|Oystercatcher Bird||Avocet Bird|
|Stone Curlew Bird||Little Ringed Plover Bird|
|Ringed Plover Bird||Golden Plover Bird|
|Lapwing Bird||Dunlin Bird|
|Snipe Bird||Woodcock Bird|
|Black Tailed Godwit Bird||Bar Tailed Godwit Bird|
|Whimbrel Bird||Turnstone Bird|
|Spotted Redshank Bird||Redshank Bird|
|Greenshank Bird||Wood Sandpiper Bird|
|Green Sandpiper Bird||Common Sandpiper Bird|
Lapwing bird is an unmistakable, medium-sized and dumpy plover, appearing black and white when seen at range. The upperparts of Lapwing Bird are a deep green with a purple iridescence, the underparts white, with a broad black chest band. The head is striking, with a long thin erect crest, a black crown, forehead and lores, and in summer with a black face, chin and throat. The sides of the head and cheeks are pale grey. It has a unique flight silhouette, with very broad blunt-tipped wings and a weak-looking but deep-flapping flight. The underwing coverts are white, creating an alternating black/white flashing pattern when flying.
In the breeding season and throughout the year, Lapwing Bird can be found on grasslands, meadows, pastures, lakesides, margins of marshes, and also arable fields where the vegetation is not too high, and in winter will flock onto arable land, saltmarshes and tidal habitats. It requires a degree of dampness in the substrate and a richness of invertebrate food, and will avoid hard and arid ground where feeding is difficult.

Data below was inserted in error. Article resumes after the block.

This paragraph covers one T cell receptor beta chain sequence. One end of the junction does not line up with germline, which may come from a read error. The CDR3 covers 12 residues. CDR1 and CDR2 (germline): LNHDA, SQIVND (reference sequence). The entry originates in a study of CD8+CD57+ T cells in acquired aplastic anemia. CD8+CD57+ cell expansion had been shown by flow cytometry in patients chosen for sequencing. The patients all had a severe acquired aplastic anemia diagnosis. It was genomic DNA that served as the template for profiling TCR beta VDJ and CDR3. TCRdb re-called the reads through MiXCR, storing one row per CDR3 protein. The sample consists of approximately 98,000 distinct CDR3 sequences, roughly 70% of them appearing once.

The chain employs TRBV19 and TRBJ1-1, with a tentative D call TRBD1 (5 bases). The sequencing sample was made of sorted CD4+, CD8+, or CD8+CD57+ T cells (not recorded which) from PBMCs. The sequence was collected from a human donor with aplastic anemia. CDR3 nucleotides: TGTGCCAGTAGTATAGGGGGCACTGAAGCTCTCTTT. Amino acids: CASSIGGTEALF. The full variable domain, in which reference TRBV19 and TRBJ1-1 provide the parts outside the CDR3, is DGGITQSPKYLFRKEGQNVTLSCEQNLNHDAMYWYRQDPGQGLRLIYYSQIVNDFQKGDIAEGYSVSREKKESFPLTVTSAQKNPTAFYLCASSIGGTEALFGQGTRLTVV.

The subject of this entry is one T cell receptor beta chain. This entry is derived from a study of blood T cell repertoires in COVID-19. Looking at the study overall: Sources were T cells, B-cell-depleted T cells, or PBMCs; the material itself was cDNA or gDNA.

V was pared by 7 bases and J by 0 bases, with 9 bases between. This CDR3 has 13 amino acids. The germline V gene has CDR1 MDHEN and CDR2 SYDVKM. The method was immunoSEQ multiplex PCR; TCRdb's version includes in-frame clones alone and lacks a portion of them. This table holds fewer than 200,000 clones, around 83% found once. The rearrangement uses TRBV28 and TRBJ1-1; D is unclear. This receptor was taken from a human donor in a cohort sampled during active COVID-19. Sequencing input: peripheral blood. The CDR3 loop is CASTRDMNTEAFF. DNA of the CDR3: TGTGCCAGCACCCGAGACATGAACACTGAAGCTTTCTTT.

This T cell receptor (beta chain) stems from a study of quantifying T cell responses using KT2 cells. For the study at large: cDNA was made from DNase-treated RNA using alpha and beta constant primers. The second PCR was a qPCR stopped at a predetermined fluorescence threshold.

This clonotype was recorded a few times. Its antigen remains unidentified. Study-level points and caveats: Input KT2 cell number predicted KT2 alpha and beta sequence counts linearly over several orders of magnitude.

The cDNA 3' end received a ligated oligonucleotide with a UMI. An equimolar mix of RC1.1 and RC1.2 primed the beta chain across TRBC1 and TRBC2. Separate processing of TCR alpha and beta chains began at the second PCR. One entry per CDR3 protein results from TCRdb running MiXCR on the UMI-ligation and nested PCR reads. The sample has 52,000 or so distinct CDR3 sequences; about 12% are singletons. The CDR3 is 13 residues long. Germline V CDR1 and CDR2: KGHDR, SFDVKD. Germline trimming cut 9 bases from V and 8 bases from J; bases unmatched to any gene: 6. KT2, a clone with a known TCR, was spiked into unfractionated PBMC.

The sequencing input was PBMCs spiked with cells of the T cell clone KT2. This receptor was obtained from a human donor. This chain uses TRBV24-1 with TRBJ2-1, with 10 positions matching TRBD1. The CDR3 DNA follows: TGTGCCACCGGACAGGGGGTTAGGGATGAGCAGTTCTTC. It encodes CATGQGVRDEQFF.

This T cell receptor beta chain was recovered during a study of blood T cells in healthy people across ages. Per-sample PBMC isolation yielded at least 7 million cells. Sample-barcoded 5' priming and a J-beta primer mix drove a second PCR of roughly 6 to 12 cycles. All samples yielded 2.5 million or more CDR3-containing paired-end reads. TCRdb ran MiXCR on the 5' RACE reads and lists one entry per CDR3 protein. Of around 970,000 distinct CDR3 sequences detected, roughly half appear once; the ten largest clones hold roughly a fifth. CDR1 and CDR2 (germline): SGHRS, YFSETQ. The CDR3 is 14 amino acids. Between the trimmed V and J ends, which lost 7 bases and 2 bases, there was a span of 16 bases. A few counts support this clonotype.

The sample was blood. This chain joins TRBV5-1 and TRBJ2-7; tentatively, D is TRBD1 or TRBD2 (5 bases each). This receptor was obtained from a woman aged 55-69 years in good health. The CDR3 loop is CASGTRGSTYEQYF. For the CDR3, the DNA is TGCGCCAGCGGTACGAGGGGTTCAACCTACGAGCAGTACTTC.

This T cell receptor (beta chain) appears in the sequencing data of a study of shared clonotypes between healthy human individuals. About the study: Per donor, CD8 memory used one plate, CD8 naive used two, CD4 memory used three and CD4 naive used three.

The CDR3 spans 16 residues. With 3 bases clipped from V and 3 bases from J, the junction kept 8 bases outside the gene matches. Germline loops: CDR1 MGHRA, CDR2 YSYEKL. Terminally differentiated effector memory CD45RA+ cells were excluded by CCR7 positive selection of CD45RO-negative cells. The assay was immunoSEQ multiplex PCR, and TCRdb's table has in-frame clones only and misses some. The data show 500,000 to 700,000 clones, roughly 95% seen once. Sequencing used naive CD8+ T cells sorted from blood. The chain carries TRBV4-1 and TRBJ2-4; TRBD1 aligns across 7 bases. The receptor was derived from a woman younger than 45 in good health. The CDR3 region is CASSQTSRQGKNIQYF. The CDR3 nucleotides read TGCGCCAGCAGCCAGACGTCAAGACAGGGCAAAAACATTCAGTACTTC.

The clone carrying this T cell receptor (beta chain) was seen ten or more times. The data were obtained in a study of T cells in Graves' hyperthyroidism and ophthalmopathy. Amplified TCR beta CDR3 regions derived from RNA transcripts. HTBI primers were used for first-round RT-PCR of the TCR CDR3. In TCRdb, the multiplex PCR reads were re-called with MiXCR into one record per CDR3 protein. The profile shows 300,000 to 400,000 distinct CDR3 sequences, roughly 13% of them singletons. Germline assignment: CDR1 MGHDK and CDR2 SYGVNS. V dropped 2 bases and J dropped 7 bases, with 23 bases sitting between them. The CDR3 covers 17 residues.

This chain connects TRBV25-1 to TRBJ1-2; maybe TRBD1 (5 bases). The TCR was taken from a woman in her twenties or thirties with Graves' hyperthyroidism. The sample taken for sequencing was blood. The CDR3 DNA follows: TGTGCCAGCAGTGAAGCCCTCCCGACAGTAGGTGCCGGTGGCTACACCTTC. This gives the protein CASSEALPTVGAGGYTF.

An old common English name relating to the call is "Peewit". These are very vocal birds, either conversationally when in a flock or on the breeding grounds when they make a lot of noise if alarmed. In spring they make a tumbling and dive-bombing display flight over the breeding grounds, accompanied by a more elaborate call sequence or song, "whee'wheedle-wi'up'ee-wip'ee-wip'ee-wip'iyuweeep!" accompanied by a low throbbing sound that emanates from their vigorous wingbeats. The commonly heard call of Lapwing Bird at all seasons is a "whheee'ow", "eeeee'woah", an ascending "wheeeo-wheep!" or a lower and hoarser "eeoo-whep". Slight variations of this call are given depending on their state of anxiety, the alarm note being a shriller and more urgent "eeeeo'whip!".